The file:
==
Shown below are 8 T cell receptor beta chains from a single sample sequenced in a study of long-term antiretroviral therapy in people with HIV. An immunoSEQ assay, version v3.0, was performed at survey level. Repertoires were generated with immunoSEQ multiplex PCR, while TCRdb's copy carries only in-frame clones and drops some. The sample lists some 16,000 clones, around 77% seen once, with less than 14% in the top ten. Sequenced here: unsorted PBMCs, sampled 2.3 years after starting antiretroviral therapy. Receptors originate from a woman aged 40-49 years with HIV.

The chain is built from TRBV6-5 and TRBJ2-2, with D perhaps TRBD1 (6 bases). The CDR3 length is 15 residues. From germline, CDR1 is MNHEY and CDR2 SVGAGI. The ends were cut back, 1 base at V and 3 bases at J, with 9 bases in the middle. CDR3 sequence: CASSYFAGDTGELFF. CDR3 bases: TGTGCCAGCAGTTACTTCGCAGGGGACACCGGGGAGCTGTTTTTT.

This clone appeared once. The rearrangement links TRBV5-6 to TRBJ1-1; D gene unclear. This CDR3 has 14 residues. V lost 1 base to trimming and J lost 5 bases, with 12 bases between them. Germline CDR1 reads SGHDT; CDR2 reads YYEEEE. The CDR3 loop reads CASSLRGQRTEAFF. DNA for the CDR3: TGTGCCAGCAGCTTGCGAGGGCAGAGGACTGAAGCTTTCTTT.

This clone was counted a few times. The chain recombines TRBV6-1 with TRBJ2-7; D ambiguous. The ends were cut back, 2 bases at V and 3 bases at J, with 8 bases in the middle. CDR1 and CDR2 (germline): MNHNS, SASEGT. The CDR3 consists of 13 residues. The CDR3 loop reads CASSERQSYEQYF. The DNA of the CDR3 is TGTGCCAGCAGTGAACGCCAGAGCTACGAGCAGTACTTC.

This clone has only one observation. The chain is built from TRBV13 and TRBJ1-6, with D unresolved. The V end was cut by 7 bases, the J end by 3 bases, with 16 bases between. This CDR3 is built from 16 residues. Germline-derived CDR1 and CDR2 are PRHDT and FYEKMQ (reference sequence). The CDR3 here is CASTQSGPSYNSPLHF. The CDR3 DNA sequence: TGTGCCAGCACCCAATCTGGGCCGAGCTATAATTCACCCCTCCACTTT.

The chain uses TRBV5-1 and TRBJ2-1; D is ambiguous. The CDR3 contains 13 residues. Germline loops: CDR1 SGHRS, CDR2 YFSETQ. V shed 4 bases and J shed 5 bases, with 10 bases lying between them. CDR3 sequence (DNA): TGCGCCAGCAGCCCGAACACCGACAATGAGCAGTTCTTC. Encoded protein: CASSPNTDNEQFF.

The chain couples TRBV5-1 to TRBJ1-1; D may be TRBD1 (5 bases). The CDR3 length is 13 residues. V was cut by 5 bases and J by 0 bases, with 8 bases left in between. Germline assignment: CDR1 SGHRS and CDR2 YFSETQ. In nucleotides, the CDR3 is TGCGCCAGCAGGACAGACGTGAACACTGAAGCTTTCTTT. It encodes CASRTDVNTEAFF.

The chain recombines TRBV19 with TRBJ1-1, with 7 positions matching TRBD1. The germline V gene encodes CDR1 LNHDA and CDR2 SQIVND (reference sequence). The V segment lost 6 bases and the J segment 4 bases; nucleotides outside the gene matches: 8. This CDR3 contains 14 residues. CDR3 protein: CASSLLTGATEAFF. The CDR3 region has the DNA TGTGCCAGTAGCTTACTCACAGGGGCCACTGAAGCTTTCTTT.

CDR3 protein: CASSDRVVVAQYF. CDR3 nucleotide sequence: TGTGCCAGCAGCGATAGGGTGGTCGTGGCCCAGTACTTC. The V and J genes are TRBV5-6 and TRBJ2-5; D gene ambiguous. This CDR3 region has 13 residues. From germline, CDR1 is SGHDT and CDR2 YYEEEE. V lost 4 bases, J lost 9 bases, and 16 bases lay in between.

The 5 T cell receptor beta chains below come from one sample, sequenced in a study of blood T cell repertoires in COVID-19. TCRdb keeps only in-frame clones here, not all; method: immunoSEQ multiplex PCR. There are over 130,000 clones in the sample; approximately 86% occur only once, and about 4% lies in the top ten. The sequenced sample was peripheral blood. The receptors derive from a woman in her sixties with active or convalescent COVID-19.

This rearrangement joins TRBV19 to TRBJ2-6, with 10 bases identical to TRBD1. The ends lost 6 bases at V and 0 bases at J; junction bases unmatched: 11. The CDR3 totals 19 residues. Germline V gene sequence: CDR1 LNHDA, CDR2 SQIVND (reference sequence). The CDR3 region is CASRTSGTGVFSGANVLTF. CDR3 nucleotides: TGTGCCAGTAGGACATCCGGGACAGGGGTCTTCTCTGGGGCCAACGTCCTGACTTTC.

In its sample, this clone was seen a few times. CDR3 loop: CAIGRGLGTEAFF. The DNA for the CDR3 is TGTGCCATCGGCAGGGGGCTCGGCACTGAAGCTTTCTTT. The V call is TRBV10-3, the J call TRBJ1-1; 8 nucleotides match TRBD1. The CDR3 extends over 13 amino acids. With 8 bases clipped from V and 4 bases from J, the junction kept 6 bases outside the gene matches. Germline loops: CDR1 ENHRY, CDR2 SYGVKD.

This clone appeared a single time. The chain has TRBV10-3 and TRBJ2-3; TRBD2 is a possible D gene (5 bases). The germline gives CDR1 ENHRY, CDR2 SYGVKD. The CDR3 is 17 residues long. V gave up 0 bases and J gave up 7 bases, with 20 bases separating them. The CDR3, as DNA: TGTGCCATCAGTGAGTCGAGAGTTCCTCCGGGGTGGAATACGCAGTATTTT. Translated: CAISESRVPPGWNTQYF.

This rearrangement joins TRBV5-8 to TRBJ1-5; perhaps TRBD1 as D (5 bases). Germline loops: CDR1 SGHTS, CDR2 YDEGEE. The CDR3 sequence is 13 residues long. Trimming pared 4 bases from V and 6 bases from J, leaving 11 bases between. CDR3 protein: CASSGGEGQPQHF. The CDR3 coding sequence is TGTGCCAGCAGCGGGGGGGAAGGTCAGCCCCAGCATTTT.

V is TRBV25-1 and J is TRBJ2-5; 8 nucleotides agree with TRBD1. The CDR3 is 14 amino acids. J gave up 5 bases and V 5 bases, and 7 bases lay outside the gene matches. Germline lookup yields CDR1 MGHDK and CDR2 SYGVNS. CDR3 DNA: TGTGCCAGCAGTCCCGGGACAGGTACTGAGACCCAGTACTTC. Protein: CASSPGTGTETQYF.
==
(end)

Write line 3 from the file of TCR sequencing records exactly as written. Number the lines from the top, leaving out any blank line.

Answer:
This clone appeared once. The rearrangement links TRBV5-6 to TRBJ1-1; D gene unclear. This CDR3 has 14 residues. V lost 1 base to trimming and J lost 5 bases, with 12 bases between them. Germline CDR1 reads SGHDT; CDR2 reads YYEEEE. The CDR3 loop reads CASSLRGQRTEAFF. DNA for the CDR3: TGTGCCAGCAGCTTGCGAGGGCAGAGGACTGAAGCTTTCTTT.